One reason I like the N function is because it is Excel’s shortest function name. But it has quite a few useful features as well.
I have written about it previously at this blog post where I show how it converts text to zero.
I have found another use – handling logic results.
In Excel TRUE = 1 and FALSE = 0.
In the image below you can see this when you multiply a logical test result by 1.
Instead of multiplying by 1 you can also use the N function. See image below.
How cool is that?!
This has the added advantage that if text is entered in a cell that should have TRUE or FALSE, then it will be treated as zero. See comparison below.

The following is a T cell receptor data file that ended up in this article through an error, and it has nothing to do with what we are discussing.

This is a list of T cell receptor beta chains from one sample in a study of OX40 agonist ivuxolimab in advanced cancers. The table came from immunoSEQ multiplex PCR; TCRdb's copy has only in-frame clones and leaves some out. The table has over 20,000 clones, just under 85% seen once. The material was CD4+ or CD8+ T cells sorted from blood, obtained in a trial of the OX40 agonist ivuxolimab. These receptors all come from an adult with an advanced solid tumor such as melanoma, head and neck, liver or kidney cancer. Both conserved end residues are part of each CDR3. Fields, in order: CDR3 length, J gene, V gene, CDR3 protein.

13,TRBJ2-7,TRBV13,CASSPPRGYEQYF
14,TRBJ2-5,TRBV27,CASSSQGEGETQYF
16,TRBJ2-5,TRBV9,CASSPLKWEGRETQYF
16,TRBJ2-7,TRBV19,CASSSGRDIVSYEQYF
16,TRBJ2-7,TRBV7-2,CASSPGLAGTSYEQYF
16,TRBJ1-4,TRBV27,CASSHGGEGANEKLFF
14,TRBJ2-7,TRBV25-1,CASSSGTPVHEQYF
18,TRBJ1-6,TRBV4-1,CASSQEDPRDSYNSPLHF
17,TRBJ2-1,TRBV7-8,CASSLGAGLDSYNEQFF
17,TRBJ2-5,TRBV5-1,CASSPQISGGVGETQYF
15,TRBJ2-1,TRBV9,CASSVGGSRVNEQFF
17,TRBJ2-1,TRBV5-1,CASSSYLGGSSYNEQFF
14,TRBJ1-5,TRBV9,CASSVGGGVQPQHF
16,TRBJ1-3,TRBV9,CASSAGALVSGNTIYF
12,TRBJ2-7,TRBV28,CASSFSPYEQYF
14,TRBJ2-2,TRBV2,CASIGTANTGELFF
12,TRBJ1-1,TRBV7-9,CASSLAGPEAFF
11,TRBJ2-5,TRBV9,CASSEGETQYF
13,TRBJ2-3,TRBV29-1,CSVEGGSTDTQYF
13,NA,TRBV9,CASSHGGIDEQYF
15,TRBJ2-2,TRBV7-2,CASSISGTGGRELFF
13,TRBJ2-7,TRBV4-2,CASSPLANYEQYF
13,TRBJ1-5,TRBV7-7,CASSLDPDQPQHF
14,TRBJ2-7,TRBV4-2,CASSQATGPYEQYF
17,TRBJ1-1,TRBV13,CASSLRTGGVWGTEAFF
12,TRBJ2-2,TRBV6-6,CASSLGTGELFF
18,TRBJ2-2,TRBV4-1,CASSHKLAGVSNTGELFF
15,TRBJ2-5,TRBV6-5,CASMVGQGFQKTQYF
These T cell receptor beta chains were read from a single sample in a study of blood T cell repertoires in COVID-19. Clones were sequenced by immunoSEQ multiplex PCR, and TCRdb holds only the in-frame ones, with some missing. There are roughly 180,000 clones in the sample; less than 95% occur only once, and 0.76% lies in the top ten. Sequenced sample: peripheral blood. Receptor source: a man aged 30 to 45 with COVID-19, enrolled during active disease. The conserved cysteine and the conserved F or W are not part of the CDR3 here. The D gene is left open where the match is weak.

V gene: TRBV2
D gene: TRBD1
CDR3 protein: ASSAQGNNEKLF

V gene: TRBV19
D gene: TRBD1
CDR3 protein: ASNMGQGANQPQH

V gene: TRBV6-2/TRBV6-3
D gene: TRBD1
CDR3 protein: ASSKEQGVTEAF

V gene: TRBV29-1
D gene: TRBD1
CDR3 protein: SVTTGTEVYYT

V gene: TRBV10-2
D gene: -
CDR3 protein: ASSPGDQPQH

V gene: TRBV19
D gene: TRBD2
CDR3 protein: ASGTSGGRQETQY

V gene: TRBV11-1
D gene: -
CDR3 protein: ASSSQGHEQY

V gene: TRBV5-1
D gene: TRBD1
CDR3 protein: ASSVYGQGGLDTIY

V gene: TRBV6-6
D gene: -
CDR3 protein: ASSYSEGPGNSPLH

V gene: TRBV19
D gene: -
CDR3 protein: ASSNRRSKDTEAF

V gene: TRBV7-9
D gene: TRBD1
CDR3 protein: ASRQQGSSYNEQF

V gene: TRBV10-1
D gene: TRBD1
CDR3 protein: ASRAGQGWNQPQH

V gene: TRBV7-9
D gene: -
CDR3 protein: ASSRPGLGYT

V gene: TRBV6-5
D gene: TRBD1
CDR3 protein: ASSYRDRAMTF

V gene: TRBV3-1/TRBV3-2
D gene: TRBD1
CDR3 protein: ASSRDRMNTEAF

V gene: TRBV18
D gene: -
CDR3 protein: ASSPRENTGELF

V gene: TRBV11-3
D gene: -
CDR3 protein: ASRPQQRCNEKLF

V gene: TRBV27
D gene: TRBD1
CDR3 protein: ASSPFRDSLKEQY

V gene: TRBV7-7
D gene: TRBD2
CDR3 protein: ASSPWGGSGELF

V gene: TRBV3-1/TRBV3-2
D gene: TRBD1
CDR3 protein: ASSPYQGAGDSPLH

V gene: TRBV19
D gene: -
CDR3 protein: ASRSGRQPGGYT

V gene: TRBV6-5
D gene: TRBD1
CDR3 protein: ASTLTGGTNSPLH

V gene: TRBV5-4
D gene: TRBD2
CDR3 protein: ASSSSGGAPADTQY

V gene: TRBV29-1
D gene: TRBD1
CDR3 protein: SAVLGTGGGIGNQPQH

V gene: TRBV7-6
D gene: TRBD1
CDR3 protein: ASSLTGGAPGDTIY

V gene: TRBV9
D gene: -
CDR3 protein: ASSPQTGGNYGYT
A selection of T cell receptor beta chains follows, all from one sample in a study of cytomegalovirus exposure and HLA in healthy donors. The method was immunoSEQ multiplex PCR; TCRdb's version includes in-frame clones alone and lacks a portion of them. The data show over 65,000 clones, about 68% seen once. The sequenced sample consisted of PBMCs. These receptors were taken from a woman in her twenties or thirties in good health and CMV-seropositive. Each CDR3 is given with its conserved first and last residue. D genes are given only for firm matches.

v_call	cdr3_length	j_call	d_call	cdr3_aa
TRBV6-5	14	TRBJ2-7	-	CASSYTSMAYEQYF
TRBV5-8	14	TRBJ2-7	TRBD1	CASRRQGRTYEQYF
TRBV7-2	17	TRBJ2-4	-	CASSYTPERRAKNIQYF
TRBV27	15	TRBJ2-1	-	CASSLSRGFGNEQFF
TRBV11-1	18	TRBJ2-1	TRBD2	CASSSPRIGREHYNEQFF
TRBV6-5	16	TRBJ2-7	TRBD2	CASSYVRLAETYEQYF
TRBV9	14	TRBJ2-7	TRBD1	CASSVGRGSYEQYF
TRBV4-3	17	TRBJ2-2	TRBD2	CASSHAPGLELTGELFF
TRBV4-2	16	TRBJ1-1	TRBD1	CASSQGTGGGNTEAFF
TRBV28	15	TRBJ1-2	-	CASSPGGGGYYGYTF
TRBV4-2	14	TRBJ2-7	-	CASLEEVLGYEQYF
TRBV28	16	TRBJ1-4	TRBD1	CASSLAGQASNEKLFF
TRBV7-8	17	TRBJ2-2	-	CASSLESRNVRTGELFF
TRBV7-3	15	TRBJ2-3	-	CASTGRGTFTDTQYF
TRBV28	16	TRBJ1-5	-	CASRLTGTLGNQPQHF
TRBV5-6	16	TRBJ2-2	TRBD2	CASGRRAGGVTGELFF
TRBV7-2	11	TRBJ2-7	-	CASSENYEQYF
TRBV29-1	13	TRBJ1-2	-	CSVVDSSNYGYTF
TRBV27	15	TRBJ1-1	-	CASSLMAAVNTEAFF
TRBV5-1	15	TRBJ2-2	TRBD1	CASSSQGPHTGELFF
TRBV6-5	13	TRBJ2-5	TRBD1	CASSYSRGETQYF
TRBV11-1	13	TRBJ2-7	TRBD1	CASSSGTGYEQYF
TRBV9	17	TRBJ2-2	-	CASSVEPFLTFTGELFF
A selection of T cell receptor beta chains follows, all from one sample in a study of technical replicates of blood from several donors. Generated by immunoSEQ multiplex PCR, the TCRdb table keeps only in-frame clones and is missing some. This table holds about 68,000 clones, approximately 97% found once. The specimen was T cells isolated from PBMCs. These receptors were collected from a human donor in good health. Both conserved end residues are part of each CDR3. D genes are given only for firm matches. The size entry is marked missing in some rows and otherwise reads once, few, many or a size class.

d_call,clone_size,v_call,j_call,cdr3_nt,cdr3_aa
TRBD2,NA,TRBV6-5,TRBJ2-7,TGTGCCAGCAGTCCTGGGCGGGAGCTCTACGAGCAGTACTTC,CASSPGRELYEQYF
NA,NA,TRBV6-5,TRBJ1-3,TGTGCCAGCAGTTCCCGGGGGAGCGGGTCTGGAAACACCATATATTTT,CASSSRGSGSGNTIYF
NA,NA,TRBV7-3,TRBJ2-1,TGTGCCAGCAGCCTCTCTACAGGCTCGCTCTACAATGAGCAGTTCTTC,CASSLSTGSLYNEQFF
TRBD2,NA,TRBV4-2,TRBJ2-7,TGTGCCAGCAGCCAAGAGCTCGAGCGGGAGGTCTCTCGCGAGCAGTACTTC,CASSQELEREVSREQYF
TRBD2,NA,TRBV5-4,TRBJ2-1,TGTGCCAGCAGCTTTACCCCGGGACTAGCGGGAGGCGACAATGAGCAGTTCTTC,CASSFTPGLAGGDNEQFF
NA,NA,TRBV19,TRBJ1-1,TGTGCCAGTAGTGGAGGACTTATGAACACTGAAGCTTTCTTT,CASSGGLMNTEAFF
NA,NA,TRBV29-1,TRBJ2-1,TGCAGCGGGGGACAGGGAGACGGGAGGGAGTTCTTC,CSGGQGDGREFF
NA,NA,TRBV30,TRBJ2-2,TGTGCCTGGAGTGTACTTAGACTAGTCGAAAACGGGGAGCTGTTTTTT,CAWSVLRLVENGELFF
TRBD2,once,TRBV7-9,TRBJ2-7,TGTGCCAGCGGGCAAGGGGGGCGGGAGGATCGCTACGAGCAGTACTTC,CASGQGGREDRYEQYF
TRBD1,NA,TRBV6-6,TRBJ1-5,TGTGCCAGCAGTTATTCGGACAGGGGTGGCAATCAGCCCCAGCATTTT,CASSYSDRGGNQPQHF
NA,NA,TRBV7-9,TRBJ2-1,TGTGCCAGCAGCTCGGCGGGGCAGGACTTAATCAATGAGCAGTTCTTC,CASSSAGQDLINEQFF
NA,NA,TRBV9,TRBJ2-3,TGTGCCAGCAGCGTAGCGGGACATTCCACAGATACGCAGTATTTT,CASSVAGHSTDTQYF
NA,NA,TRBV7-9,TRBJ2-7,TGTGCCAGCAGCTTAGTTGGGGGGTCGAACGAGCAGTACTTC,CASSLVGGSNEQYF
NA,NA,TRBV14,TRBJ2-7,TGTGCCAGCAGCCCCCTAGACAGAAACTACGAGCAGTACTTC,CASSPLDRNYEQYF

This may occur if you are using a checkbox to enter TRUE or FALSE in a linked cell. The linked cell is usually unlocked, so anyone can enter anything in it. Using N avoids the #VALUE! error for calculations as it treats text entries as zero.